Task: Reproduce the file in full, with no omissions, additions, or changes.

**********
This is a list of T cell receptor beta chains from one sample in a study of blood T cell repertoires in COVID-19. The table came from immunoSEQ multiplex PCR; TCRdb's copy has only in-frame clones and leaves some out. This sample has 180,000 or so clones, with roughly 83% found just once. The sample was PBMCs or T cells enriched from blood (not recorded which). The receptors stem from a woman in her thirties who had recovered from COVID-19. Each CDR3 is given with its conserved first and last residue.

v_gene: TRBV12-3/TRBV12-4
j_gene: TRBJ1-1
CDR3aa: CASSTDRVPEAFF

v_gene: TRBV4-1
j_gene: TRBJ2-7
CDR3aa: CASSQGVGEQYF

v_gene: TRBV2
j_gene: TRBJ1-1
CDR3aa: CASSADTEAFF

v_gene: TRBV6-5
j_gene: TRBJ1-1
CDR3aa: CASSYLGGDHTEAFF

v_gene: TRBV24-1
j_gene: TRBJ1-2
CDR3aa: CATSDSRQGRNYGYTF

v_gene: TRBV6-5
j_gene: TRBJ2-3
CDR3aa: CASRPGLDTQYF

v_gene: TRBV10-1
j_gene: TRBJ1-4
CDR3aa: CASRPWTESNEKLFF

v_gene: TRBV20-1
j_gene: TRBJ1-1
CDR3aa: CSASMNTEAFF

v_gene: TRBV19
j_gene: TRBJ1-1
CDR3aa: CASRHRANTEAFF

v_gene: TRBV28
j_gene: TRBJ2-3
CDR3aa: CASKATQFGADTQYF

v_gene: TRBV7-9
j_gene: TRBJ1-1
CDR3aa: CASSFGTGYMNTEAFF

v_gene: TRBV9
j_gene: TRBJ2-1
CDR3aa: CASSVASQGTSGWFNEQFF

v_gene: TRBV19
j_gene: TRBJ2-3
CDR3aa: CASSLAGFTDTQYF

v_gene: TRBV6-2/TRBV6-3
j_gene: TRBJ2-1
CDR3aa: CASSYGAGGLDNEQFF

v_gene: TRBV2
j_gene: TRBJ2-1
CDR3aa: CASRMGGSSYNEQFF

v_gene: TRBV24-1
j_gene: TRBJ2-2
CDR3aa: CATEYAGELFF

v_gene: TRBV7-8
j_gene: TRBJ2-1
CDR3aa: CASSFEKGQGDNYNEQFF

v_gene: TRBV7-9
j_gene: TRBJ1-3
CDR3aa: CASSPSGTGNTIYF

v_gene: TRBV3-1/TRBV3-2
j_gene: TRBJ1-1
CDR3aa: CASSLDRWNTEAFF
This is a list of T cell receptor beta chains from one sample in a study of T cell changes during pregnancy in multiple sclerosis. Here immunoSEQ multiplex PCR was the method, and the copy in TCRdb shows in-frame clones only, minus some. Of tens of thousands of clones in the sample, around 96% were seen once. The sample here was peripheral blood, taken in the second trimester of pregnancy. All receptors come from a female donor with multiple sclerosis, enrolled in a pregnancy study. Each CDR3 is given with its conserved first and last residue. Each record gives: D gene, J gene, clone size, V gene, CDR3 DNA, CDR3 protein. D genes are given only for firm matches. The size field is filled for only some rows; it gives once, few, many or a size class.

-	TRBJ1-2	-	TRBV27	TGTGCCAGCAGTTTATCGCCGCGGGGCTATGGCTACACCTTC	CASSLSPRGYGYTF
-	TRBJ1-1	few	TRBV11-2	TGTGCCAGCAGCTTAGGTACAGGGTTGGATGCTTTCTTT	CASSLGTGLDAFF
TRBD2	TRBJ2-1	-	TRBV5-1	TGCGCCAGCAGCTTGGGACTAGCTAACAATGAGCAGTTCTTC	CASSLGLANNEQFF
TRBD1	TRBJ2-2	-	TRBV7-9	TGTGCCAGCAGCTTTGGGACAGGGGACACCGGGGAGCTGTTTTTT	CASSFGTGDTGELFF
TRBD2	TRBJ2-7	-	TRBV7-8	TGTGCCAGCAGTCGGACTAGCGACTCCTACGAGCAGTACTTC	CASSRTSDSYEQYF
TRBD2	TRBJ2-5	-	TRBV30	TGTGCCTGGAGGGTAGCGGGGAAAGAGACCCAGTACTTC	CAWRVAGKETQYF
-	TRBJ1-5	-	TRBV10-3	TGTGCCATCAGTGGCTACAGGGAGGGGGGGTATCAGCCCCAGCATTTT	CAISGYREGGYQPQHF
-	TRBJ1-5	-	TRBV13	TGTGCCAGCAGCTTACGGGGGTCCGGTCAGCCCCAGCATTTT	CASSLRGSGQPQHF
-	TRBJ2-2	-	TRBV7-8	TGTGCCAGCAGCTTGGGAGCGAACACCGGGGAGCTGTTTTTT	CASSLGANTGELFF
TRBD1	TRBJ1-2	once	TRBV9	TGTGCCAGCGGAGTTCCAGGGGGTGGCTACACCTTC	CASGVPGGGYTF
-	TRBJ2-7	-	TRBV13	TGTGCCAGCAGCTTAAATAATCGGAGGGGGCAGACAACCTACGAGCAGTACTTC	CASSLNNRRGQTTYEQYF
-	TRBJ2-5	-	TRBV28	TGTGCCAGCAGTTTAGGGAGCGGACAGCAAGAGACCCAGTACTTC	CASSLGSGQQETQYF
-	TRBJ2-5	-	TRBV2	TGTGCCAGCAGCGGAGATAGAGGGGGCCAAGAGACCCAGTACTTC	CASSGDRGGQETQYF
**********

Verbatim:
This is a list of T cell receptor beta chains from one sample in a study of blood T cell repertoires in COVID-19. The table came from immunoSEQ multiplex PCR; TCRdb's copy has only in-frame clones and leaves some out. This sample has 180,000 or so clones, with roughly 83% found just once. The sample was PBMCs or T cells enriched from blood (not recorded which). The receptors stem from a woman in her thirties who had recovered from COVID-19. Each CDR3 is given with its conserved first and last residue.

v_gene: TRBV12-3/TRBV12-4
j_gene: TRBJ1-1
CDR3aa: CASSTDRVPEAFF

v_gene: TRBV4-1
j_gene: TRBJ2-7
CDR3aa: CASSQGVGEQYF

v_gene: TRBV2
j_gene: TRBJ1-1
CDR3aa: CASSADTEAFF

v_gene: TRBV6-5
j_gene: TRBJ1-1
CDR3aa: CASSYLGGDHTEAFF

v_gene: TRBV24-1
j_gene: TRBJ1-2
CDR3aa: CATSDSRQGRNYGYTF

v_gene: TRBV6-5
j_gene: TRBJ2-3
CDR3aa: CASRPGLDTQYF

v_gene: TRBV10-1
j_gene: TRBJ1-4
CDR3aa: CASRPWTESNEKLFF

v_gene: TRBV20-1
j_gene: TRBJ1-1
CDR3aa: CSASMNTEAFF

v_gene: TRBV19
j_gene: TRBJ1-1
CDR3aa: CASRHRANTEAFF

v_gene: TRBV28
j_gene: TRBJ2-3
CDR3aa: CASKATQFGADTQYF

v_gene: TRBV7-9
j_gene: TRBJ1-1
CDR3aa: CASSFGTGYMNTEAFF

v_gene: TRBV9
j_gene: TRBJ2-1
CDR3aa: CASSVASQGTSGWFNEQFF

v_gene: TRBV19
j_gene: TRBJ2-3
CDR3aa: CASSLAGFTDTQYF

v_gene: TRBV6-2/TRBV6-3
j_gene: TRBJ2-1
CDR3aa: CASSYGAGGLDNEQFF

v_gene: TRBV2
j_gene: TRBJ2-1
CDR3aa: CASRMGGSSYNEQFF

v_gene: TRBV24-1
j_gene: TRBJ2-2
CDR3aa: CATEYAGELFF

v_gene: TRBV7-8
j_gene: TRBJ2-1
CDR3aa: CASSFEKGQGDNYNEQFF

v_gene: TRBV7-9
j_gene: TRBJ1-3
CDR3aa: CASSPSGTGNTIYF

v_gene: TRBV3-1/TRBV3-2
j_gene: TRBJ1-1
CDR3aa: CASSLDRWNTEAFF
This is a list of T cell receptor beta chains from one sample in a study of T cell changes during pregnancy in multiple sclerosis. Here immunoSEQ multiplex PCR was the method, and the copy in TCRdb shows in-frame clones only, minus some. Of tens of thousands of clones in the sample, around 96% were seen once. The sample here was peripheral blood, taken in the second trimester of pregnancy. All receptors come from a female donor with multiple sclerosis, enrolled in a pregnancy study. Each CDR3 is given with its conserved first and last residue. Each record gives: D gene, J gene, clone size, V gene, CDR3 DNA, CDR3 protein. D genes are given only for firm matches. The size field is filled for only some rows; it gives once, few, many or a size class.

-	TRBJ1-2	-	TRBV27	TGTGCCAGCAGTTTATCGCCGCGGGGCTATGGCTACACCTTC	CASSLSPRGYGYTF
-	TRBJ1-1	few	TRBV11-2	TGTGCCAGCAGCTTAGGTACAGGGTTGGATGCTTTCTTT	CASSLGTGLDAFF
TRBD2	TRBJ2-1	-	TRBV5-1	TGCGCCAGCAGCTTGGGACTAGCTAACAATGAGCAGTTCTTC	CASSLGLANNEQFF
TRBD1	TRBJ2-2	-	TRBV7-9	TGTGCCAGCAGCTTTGGGACAGGGGACACCGGGGAGCTGTTTTTT	CASSFGTGDTGELFF
TRBD2	TRBJ2-7	-	TRBV7-8	TGTGCCAGCAGTCGGACTAGCGACTCCTACGAGCAGTACTTC	CASSRTSDSYEQYF
TRBD2	TRBJ2-5	-	TRBV30	TGTGCCTGGAGGGTAGCGGGGAAAGAGACCCAGTACTTC	CAWRVAGKETQYF
-	TRBJ1-5	-	TRBV10-3	TGTGCCATCAGTGGCTACAGGGAGGGGGGGTATCAGCCCCAGCATTTT	CAISGYREGGYQPQHF
-	TRBJ1-5	-	TRBV13	TGTGCCAGCAGCTTACGGGGGTCCGGTCAGCCCCAGCATTTT	CASSLRGSGQPQHF
-	TRBJ2-2	-	TRBV7-8	TGTGCCAGCAGCTTGGGAGCGAACACCGGGGAGCTGTTTTTT	CASSLGANTGELFF
TRBD1	TRBJ1-2	once	TRBV9	TGTGCCAGCGGAGTTCCAGGGGGTGGCTACACCTTC	CASGVPGGGYTF
-	TRBJ2-7	-	TRBV13	TGTGCCAGCAGCTTAAATAATCGGAGGGGGCAGACAACCTACGAGCAGTACTTC	CASSLNNRRGQTTYEQYF
-	TRBJ2-5	-	TRBV28	TGTGCCAGCAGTTTAGGGAGCGGACAGCAAGAGACCCAGTACTTC	CASSLGSGQQETQYF
-	TRBJ2-5	-	TRBV2	TGTGCCAGCAGCGGAGATAGAGGGGGCCAAGAGACCCAGTACTTC	CASSGDRGGQETQYF